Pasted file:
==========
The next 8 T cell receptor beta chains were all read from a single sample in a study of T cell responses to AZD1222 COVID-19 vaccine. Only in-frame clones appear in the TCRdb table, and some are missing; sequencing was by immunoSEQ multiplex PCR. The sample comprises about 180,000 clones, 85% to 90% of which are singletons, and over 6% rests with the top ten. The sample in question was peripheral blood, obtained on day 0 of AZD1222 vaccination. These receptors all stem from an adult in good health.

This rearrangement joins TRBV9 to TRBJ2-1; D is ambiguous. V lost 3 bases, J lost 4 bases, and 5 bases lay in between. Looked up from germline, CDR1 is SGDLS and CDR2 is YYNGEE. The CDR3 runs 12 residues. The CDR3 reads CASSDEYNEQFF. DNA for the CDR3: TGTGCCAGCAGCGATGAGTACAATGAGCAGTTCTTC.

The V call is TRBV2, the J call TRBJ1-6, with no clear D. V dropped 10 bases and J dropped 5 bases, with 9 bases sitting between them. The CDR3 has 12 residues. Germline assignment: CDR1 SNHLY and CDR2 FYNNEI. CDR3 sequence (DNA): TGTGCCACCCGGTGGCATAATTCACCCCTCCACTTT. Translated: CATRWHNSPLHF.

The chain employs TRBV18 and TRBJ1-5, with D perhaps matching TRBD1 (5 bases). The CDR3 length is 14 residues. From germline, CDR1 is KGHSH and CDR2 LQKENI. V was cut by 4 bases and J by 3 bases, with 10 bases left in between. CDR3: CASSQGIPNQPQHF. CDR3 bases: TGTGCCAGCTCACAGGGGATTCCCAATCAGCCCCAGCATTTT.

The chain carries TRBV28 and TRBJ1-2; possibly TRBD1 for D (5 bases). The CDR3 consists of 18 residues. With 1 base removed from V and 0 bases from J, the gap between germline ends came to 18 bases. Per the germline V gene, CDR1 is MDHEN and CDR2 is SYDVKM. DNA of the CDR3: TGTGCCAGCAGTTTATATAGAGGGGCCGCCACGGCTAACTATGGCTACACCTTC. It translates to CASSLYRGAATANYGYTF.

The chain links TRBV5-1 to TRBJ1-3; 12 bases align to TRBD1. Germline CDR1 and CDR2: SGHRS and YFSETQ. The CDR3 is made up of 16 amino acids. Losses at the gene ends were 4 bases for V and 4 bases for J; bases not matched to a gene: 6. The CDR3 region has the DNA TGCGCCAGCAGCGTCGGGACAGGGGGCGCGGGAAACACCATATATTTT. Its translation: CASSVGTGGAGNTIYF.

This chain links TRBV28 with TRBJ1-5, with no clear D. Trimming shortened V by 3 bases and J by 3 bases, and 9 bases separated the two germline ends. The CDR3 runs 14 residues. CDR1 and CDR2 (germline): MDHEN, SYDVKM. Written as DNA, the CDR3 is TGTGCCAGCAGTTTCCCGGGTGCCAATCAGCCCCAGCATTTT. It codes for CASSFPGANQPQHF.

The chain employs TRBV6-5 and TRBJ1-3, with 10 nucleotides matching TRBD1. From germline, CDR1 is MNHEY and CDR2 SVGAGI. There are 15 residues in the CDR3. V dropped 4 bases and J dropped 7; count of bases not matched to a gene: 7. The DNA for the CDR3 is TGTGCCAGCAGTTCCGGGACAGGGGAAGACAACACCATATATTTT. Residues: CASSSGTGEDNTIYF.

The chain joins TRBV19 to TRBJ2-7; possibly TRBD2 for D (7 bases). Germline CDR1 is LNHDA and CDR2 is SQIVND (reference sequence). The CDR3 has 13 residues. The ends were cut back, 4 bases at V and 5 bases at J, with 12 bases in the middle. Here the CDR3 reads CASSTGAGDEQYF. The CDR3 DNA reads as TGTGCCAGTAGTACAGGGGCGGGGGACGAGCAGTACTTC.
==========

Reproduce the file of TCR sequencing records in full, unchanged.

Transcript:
The next 8 T cell receptor beta chains were all read from a single sample in a study of T cell responses to AZD1222 COVID-19 vaccine. Only in-frame clones appear in the TCRdb table, and some are missing; sequencing was by immunoSEQ multiplex PCR. The sample comprises about 180,000 clones, 85% to 90% of which are singletons, and over 6% rests with the top ten. The sample in question was peripheral blood, obtained on day 0 of AZD1222 vaccination. These receptors all stem from an adult in good health.

This rearrangement joins TRBV9 to TRBJ2-1; D is ambiguous. V lost 3 bases, J lost 4 bases, and 5 bases lay in between. Looked up from germline, CDR1 is SGDLS and CDR2 is YYNGEE. The CDR3 runs 12 residues. The CDR3 reads CASSDEYNEQFF. DNA for the CDR3: TGTGCCAGCAGCGATGAGTACAATGAGCAGTTCTTC.

The V call is TRBV2, the J call TRBJ1-6, with no clear D. V dropped 10 bases and J dropped 5 bases, with 9 bases sitting between them. The CDR3 has 12 residues. Germline assignment: CDR1 SNHLY and CDR2 FYNNEI. CDR3 sequence (DNA): TGTGCCACCCGGTGGCATAATTCACCCCTCCACTTT. Translated: CATRWHNSPLHF.

The chain employs TRBV18 and TRBJ1-5, with D perhaps matching TRBD1 (5 bases). The CDR3 length is 14 residues. From germline, CDR1 is KGHSH and CDR2 LQKENI. V was cut by 4 bases and J by 3 bases, with 10 bases left in between. CDR3: CASSQGIPNQPQHF. CDR3 bases: TGTGCCAGCTCACAGGGGATTCCCAATCAGCCCCAGCATTTT.

The chain carries TRBV28 and TRBJ1-2; possibly TRBD1 for D (5 bases). The CDR3 consists of 18 residues. With 1 base removed from V and 0 bases from J, the gap between germline ends came to 18 bases. Per the germline V gene, CDR1 is MDHEN and CDR2 is SYDVKM. DNA of the CDR3: TGTGCCAGCAGTTTATATAGAGGGGCCGCCACGGCTAACTATGGCTACACCTTC. It translates to CASSLYRGAATANYGYTF.

The chain links TRBV5-1 to TRBJ1-3; 12 bases align to TRBD1. Germline CDR1 and CDR2: SGHRS and YFSETQ. The CDR3 is made up of 16 amino acids. Losses at the gene ends were 4 bases for V and 4 bases for J; bases not matched to a gene: 6. The CDR3 region has the DNA TGCGCCAGCAGCGTCGGGACAGGGGGCGCGGGAAACACCATATATTTT. Its translation: CASSVGTGGAGNTIYF.

This chain links TRBV28 with TRBJ1-5, with no clear D. Trimming shortened V by 3 bases and J by 3 bases, and 9 bases separated the two germline ends. The CDR3 runs 14 residues. CDR1 and CDR2 (germline): MDHEN, SYDVKM. Written as DNA, the CDR3 is TGTGCCAGCAGTTTCCCGGGTGCCAATCAGCCCCAGCATTTT. It codes for CASSFPGANQPQHF.

The chain employs TRBV6-5 and TRBJ1-3, with 10 nucleotides matching TRBD1. From germline, CDR1 is MNHEY and CDR2 SVGAGI. There are 15 residues in the CDR3. V dropped 4 bases and J dropped 7; count of bases not matched to a gene: 7. The DNA for the CDR3 is TGTGCCAGCAGTTCCGGGACAGGGGAAGACAACACCATATATTTT. Residues: CASSSGTGEDNTIYF.

The chain joins TRBV19 to TRBJ2-7; possibly TRBD2 for D (7 bases). Germline CDR1 is LNHDA and CDR2 is SQIVND (reference sequence). The CDR3 has 13 residues. The ends were cut back, 4 bases at V and 5 bases at J, with 12 bases in the middle. Here the CDR3 reads CASSTGAGDEQYF. The CDR3 DNA reads as TGTGCCAGTAGTACAGGGGCGGGGGACGAGCAGTACTTC.